Today's climate and energy headlines:
- Friends of the Earth forced to withdraw anti-fracking leaflets
- Greens launch six-figure campaign against EPA nominee
- Exxon Mobil, Tillerson agree to cut all ties
- France delivers 2050 climate plan to UN
- A witness to Iran’s intensifying struggle with climate change
- Politics of climate change belief
- Climate Change: The Trump Card
- Delay‐induced rebounds in CO2 emissions and critical time‐scales to meet global warming targets
Friends of the Earth has been forced to withdraw a fundraising leaflet about fracking, after the Advertising Standards Authority said that its claims could not be backed up with evidence. The leaflet said that fracking increased the risk of cancer and asthma for local residents and would cause water contamination, plummeting house prices and higher insurance bills. The leaflet contained a photo of the Lake District, despite there being no plans to frack there, says the Guardian. The Times also covers the news, pointing out that Friends of the Earth spent a year trying to defend their claims.
Green group Clean Air Moms Action is spending at least $100,000 on a campaign against the confirmation of Scott Pruitt, president-elect Donald Trump’s choice to lead the Environmental Protection Agency. 51 senators are needed to approve his confirmation for it to pass, and Republicans hold 52 seats in the Senate. The ad focuses on Pruitt’s leading role in fighting Obama’s 2011 rule limiting mercury and other air pollutants from coal-fired power plants.
ExxonMobil has said it has reached an agreement with its former chief executive Rex Tillerson to cut all ties to the company in order to end any conflicts-of-interests over his forthcoming role as US Secretary of State. If his appointment is confirmed, the value of more than two million shares he would have received will instead be transferred to an independently managed trust fun, the company said.
France has become the fifth country to submit its long-term climate plan to the UN — a part of the Paris climate deal agreed in 2015 — setting out its plan to cut emissions by 75% below 1990 levels by 2050. The plan will require “major changes” to the country’s economy, it says. Most of the plan was published domestically in late 2015.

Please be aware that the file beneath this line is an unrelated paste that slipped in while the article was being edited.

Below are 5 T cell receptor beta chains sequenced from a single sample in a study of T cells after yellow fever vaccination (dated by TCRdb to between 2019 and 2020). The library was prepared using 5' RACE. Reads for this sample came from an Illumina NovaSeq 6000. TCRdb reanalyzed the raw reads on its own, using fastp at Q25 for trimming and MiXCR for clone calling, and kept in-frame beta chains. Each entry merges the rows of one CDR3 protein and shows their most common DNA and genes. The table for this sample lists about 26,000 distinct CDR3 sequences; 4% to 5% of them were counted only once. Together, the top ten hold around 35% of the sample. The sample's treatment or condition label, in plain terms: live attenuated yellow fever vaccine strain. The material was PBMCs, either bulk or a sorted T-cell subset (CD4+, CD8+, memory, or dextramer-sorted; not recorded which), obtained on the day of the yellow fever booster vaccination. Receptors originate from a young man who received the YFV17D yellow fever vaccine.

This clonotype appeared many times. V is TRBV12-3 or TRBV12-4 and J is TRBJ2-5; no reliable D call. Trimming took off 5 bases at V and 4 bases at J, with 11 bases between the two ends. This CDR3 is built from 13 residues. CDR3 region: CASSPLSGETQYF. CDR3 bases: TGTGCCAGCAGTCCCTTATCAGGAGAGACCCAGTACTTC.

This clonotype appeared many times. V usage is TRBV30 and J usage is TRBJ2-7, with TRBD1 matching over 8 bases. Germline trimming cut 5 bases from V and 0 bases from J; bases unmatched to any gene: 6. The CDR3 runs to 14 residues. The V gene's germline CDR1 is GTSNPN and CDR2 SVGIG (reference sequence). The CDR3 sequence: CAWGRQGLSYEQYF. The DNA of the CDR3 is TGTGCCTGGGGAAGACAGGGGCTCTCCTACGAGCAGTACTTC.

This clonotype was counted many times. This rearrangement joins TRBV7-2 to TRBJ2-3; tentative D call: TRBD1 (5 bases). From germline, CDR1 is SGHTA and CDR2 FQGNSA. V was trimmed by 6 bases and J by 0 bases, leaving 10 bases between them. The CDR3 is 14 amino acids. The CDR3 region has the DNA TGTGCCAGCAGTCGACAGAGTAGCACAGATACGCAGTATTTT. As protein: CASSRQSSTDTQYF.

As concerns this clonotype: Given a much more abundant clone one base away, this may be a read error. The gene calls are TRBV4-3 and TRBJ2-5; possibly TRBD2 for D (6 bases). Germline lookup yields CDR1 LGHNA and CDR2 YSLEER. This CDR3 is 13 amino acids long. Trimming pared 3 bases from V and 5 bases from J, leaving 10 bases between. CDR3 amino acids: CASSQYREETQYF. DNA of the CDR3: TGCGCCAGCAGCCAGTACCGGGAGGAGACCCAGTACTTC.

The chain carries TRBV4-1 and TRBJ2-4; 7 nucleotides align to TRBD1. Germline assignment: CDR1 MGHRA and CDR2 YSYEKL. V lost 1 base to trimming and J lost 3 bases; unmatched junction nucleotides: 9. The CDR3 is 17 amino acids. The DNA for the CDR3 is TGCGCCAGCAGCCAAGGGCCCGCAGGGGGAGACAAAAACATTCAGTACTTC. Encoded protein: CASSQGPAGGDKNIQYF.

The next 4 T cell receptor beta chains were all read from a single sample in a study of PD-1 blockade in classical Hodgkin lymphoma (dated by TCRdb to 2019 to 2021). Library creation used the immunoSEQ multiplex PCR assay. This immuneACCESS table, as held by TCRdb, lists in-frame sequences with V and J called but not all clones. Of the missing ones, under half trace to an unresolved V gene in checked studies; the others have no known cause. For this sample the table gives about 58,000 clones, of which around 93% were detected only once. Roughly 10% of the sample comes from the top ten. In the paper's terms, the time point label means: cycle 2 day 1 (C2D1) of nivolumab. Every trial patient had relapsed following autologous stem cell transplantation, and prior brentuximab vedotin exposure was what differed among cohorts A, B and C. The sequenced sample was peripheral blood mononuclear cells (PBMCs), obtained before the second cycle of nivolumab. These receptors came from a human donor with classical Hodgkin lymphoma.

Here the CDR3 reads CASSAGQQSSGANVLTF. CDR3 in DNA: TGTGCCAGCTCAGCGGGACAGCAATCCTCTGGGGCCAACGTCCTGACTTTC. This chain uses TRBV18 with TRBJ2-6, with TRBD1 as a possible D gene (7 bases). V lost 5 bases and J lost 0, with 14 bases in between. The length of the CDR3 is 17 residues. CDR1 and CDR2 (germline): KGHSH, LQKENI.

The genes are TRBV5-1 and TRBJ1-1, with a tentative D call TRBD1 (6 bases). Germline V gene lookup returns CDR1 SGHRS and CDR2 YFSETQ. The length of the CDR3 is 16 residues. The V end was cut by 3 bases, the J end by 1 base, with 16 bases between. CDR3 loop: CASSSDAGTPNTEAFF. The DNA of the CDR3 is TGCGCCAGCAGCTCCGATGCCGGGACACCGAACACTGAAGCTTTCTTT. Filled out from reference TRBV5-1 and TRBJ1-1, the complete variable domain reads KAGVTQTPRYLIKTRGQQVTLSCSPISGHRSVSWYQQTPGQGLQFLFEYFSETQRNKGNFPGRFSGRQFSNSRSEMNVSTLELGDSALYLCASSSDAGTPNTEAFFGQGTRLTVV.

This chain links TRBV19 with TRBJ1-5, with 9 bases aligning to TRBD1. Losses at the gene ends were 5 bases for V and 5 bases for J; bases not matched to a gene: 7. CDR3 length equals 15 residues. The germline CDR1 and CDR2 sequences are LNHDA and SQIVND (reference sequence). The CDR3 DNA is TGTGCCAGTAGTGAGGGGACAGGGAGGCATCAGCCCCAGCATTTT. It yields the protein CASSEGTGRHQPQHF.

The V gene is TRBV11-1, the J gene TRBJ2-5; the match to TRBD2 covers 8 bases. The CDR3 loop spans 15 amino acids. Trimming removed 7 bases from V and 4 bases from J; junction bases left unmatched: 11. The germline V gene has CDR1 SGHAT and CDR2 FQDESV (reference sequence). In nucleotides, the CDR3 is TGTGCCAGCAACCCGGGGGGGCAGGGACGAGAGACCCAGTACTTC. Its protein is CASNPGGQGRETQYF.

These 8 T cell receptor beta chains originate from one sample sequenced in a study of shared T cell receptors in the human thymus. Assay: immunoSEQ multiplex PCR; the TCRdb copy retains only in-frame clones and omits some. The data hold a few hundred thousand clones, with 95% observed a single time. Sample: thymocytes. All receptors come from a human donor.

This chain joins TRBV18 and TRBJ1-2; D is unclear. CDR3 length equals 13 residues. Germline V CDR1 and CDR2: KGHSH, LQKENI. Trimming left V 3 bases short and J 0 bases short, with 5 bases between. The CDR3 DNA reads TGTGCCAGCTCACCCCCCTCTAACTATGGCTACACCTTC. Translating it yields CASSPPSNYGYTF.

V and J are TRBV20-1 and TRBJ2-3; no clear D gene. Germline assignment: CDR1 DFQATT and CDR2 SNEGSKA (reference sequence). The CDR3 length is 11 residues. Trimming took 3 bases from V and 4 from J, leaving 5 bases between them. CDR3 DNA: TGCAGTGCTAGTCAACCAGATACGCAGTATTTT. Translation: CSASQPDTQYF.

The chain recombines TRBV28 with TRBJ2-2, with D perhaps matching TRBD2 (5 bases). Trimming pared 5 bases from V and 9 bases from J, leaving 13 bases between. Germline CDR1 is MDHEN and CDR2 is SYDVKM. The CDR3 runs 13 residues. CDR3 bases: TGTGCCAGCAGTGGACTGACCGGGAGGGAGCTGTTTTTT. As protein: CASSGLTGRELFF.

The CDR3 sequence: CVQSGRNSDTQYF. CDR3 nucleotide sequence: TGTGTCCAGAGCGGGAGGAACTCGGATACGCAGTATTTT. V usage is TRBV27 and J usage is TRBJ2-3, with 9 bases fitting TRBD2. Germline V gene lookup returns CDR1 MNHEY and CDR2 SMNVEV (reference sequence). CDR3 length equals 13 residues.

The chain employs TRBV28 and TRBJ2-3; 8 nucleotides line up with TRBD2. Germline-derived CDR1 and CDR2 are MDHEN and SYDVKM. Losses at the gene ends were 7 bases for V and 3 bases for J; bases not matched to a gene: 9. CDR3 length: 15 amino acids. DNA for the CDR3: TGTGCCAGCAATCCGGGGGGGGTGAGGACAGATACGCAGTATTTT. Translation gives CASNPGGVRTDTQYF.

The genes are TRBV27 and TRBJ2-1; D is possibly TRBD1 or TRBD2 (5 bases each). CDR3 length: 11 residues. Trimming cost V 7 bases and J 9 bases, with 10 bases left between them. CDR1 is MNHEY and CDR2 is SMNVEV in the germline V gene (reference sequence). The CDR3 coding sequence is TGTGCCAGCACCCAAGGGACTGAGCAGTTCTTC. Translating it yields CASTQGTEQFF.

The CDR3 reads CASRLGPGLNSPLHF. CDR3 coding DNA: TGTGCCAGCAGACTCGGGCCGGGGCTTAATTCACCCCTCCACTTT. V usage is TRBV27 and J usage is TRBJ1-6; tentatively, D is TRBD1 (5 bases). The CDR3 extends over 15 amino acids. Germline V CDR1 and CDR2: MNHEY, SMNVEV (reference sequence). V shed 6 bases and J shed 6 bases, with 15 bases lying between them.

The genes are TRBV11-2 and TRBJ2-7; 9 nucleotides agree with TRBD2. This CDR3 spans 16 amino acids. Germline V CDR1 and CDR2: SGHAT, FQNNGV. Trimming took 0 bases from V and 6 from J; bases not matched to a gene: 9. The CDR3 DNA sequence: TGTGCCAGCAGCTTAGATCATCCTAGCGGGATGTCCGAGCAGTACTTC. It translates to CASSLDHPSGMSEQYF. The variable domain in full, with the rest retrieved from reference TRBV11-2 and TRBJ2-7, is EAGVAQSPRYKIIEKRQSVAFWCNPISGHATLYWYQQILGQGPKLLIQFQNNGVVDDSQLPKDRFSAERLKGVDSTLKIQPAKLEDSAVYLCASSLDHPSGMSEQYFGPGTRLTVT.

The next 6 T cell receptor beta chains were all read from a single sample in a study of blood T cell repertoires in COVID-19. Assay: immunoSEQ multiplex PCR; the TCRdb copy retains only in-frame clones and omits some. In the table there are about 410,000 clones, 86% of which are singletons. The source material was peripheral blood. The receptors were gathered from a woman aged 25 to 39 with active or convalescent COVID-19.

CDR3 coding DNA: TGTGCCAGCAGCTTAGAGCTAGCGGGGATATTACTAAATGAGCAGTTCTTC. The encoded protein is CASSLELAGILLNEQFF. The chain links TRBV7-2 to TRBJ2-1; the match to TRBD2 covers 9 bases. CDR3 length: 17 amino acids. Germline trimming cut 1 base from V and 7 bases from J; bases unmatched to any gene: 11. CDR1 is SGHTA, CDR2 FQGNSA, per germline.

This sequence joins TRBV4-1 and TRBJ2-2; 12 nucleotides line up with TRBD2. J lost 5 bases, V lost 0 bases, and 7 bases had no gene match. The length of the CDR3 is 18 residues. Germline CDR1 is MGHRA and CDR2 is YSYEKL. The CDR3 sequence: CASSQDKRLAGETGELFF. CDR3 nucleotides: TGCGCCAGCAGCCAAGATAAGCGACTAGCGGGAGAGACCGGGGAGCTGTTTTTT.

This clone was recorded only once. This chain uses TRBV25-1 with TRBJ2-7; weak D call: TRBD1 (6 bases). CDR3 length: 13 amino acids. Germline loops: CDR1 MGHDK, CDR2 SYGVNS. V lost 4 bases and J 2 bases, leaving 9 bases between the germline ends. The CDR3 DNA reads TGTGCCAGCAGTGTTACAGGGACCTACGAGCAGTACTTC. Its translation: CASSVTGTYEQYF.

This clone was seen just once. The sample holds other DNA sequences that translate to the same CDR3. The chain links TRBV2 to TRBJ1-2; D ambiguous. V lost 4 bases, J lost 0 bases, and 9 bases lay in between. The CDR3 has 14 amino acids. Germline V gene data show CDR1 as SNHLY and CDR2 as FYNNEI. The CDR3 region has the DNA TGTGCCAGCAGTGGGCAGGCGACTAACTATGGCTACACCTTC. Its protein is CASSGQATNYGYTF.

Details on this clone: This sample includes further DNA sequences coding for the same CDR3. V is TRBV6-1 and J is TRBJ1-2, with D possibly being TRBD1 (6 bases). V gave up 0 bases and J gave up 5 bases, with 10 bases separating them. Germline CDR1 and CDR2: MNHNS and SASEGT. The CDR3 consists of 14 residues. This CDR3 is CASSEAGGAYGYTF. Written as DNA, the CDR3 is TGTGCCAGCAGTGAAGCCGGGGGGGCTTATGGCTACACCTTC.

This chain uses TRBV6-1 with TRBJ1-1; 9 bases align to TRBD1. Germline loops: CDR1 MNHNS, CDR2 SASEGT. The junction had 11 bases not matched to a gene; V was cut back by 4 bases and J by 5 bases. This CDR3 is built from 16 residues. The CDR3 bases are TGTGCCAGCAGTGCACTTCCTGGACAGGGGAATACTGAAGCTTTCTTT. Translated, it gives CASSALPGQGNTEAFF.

A short feature in the New Yorker looks at efforts by the photographer Ako Salemi to document the impacts of climate change in his home country of Iran. Featuring a gallery of some of his black-and-white images, the article says he visited areas affected by drought and photographed the impact on water. “There are now a lot of climate refugees in Iran,” Salemi says. “People are leaving their homes beside the lake because they have to find new jobs.”
Whether someone believes in climate change and whether they take mitigation actions are not necessarily aligned, says an editorial in Nature Climate Change. While Florida voted for Trump, for instance, it also voted to expand solar power, while top wind-energy producing congressional districts are led by Republicans. “Interventions based on the assumption that informing the public about environmental consequences will inspire pro-environmental behaviour are not effective, particularly if people do not already value environmental protection,” it says. It adds that it may be more important to convince people to engage in pro-climate behaviours, which can be motivated by economic factors, than change their views anthropogenic climate change.
In a 40 minute BBC 4 radio documentary, Roger Harrabin looks at the possible impacts of President Donald Trump on global efforts to tackle climate change. It covers questions including whether the US can undo the work of the rest of the world, whether the EU is backsliding on its ambitions in the face of political unease, and what the UK government is doing about climate change.
Green technologies must be developed 10 times faster than in the past in order to limit global temperature rise to no more than 2C, a new study suggests. The researchers find that per capita CO2 emissions have doubled every 60 years since the end of the 19th century – typically in big jumps. This pattern of growth is down to time lags in the spread of emission-curbing advances in technology – added to rapid population growth – the researchers say. They calculate that meeting the 2C limit requires reducing this time lag by an order of magnitude – or about six years.
Expert analysis directly to your inbox.